Soldiers from a Texas base keep dying. Lawmakers want to probe ‘abhorrent conditions’

·2 min read

A group of Texas senators is calling for an investigation into what it calls “abhorrent conditions” at the Fort Hood military base after several soldiers were found dead this year.

Members of the Texas Senate Hispanic Caucus penned a letter to Gov. Greg Abbott, Secretary of the Army Ryan McCarthy, Liaison to the Secretary Scott Mras and lawmakers with the Texas Congressional Delegation demanding an “independent congressional investigation” into the sprawling Army base.

Last week, Sgt. Elder Fernandes became the ninth Fort Hood soldier to die this year. A civilian found Fernandes’ body hanging from a tree days after he was reported missing, the Austin American-Statesman reported.

“This event, and the accumulation of many others, invokes questions about the safety protocols and processes in place at Fort Hood military base,” senators wrote in the letter dated Aug. 28. “To honor these soldiers and assist in easing the pain of these families, an independent investigation is imperative.”

In its letter, the Texas Senate Hispanic Caucus acknowledged the U.S. Army’s efforts to examine recent events at the base, but argued the military is essentially investigating itself. The group said it also pressed for an independent probe after the murder and disappearance of Spc. Vanessa Guillen.

Human remains were found near the base in late June, more than two months after the Army specialist went missing. Authorities later confirmed they were those of Guillen, 20, CBS News reported. Authorities determined she was bludgeoned to death and buried in a shallow grave by a fellow soldier, Spc. Aaron Robinson.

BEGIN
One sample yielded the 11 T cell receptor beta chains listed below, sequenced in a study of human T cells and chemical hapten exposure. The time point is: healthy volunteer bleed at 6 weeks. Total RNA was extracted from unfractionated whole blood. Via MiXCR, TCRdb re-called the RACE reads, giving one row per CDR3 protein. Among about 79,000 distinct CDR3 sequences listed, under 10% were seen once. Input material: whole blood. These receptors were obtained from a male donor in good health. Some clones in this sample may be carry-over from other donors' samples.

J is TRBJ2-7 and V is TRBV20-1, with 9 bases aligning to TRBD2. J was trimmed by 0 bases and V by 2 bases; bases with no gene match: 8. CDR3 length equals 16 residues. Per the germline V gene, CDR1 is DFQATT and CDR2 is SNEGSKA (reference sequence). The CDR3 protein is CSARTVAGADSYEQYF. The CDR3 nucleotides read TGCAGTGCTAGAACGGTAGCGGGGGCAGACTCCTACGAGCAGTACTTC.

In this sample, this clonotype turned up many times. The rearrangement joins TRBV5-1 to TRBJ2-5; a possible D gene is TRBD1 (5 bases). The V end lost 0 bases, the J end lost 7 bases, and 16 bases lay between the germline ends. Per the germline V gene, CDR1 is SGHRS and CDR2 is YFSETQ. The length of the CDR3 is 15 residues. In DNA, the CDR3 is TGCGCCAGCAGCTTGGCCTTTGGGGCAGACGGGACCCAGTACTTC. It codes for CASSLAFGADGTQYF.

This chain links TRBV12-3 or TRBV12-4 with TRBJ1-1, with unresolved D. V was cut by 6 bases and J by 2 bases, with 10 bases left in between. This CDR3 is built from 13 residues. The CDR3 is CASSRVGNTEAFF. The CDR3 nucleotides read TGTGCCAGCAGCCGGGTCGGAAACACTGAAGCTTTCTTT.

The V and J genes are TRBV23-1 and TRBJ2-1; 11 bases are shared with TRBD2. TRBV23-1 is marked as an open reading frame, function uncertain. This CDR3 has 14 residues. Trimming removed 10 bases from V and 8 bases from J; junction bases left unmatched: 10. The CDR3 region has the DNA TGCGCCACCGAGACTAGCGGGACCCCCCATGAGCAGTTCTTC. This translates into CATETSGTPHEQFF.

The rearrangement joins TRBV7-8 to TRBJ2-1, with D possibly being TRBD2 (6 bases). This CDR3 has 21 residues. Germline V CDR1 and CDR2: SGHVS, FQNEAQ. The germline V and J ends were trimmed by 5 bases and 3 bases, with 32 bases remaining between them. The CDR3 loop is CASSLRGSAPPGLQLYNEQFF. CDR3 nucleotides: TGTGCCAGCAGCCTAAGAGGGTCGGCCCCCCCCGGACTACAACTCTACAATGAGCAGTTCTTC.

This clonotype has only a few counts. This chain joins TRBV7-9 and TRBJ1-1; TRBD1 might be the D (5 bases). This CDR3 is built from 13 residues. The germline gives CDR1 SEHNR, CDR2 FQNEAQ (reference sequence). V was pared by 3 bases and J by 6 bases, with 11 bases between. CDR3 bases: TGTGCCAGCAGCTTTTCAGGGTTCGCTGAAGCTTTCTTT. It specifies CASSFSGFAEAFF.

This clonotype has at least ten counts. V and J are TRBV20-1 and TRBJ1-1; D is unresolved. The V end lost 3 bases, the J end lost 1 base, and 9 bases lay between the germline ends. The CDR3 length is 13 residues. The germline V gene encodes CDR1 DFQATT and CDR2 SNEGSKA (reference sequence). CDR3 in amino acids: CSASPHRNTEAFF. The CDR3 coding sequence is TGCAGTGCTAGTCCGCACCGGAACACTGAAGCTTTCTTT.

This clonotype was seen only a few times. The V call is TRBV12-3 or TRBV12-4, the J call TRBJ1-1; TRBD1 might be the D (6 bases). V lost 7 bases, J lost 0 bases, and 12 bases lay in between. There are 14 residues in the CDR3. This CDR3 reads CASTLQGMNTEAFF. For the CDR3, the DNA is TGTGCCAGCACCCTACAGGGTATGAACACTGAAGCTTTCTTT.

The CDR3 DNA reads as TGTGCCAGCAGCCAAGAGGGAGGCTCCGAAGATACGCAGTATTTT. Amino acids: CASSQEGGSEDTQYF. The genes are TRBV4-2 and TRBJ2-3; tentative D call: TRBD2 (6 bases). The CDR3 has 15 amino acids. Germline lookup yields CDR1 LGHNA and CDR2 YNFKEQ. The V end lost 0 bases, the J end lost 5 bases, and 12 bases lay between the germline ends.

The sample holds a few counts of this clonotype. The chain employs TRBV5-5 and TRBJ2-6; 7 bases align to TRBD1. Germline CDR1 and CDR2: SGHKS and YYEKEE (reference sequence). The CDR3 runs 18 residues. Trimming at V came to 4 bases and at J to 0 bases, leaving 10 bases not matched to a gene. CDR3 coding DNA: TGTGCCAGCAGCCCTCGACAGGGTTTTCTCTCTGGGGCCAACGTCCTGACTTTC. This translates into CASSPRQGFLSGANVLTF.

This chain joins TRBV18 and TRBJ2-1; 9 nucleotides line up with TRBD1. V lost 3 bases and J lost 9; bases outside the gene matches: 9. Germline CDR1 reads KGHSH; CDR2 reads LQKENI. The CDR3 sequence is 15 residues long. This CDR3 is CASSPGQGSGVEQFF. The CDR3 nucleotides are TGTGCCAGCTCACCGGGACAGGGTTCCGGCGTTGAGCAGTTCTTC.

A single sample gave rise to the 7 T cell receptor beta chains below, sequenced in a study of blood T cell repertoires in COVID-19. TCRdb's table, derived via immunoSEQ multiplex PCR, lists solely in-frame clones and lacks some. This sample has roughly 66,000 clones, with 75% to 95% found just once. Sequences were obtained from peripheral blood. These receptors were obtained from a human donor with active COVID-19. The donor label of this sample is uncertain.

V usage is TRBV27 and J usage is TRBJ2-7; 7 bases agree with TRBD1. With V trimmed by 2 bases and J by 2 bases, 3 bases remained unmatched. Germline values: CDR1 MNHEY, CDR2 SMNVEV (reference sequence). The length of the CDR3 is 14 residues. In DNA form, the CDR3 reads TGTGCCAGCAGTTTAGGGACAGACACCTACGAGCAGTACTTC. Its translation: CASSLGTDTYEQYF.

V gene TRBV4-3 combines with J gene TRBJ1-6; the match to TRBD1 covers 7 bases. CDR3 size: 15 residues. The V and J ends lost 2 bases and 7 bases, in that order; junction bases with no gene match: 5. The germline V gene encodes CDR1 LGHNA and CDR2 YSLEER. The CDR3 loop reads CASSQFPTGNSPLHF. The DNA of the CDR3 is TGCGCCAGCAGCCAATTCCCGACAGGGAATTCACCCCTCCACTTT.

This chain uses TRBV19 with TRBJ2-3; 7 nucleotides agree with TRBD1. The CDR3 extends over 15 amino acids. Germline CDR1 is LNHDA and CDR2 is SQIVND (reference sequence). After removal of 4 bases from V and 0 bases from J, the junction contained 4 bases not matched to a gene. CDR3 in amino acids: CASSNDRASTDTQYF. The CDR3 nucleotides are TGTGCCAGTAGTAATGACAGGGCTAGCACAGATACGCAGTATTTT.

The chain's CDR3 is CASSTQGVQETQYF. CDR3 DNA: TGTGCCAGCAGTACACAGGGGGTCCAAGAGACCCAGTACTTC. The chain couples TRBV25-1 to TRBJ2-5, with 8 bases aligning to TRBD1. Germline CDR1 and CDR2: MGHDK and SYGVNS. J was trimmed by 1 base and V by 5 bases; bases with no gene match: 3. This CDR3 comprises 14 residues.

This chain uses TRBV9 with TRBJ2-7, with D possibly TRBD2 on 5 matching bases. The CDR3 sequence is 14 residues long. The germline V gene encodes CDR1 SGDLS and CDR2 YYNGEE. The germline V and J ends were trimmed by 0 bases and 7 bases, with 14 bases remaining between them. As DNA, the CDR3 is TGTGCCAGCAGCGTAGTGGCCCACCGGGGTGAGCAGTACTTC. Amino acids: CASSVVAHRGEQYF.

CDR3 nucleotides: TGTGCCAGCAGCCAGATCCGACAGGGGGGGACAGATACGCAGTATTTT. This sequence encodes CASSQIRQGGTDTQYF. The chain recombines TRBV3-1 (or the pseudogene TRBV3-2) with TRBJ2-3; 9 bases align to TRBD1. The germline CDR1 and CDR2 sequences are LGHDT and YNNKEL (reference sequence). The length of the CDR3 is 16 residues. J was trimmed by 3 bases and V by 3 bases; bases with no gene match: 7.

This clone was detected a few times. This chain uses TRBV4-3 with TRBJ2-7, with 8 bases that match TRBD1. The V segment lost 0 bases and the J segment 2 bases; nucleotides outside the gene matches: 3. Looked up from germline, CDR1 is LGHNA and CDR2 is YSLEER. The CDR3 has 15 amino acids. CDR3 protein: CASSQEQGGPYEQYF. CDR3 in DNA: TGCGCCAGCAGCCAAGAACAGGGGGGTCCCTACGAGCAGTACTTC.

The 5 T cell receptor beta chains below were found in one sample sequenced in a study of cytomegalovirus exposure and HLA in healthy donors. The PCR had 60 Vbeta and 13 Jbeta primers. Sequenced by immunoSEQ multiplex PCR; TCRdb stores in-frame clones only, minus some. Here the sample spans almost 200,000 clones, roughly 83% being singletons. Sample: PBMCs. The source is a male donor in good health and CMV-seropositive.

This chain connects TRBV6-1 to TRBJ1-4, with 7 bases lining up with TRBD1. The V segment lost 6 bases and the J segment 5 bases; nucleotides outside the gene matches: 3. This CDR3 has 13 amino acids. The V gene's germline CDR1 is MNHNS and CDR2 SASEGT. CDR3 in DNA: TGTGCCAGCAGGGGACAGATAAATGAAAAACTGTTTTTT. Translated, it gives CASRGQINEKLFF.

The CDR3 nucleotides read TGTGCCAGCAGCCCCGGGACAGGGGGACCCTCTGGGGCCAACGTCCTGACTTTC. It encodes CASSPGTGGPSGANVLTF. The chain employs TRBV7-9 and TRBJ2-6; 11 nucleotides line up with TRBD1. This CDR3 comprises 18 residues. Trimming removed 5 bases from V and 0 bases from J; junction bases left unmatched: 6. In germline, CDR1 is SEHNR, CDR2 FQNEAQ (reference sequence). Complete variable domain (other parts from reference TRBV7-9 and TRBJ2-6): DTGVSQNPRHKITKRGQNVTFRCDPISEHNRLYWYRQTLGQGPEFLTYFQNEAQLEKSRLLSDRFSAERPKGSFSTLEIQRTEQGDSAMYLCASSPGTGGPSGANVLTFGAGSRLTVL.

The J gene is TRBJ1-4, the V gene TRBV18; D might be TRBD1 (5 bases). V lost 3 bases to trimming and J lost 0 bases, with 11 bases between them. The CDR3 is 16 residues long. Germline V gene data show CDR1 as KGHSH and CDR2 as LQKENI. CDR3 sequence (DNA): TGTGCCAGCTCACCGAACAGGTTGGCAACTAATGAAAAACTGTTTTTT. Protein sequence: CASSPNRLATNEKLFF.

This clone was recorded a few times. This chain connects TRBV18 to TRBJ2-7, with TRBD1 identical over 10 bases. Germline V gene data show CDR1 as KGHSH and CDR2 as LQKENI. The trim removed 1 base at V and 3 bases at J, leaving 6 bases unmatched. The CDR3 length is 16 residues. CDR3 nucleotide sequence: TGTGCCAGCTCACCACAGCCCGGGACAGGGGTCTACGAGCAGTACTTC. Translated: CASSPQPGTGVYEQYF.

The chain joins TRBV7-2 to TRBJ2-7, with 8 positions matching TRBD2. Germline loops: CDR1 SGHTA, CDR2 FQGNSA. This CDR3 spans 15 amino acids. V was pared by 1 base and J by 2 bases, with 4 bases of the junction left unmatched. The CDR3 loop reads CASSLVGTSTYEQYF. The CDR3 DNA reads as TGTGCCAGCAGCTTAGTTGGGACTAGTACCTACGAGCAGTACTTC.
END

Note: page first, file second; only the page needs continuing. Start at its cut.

“I am markedly disappointed and saddened by one of our own killing a teammate,” McCarthy told CBS News, calling Guillen’s death “a tipping point.” “It takes a shot at the system and it rattles the system of the trust that you have to have in this profession.”

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Robinson, who Guillen’s family said had sexually harassed the slain soldier, according to CBS News, killed himself July 1 as authorities attempted to arrest him.

Army officials said Fernandes had also complained of “abusive sexual contact” in the days before his disappearance on Aug. 17, the New York Daily News reported. Texas senators are now pushing for amendments to the Army’s Sexual Harassment and Assault Prevention Program (SHARP), which they said doesn’t include an examination of the processes involving sexual assault cases “or the disappearances and deaths of these soldiers.”

“Anything other than a thorough, transparent investigation into the processes, discipline and the United States Army’s handling of the matters in their aftermath would be a disservice to the Guillen, (Gregory) Morales, (Mejhor) Morta and now Fernandes families,” the Texas Senate Hispanic Caucus concluded.

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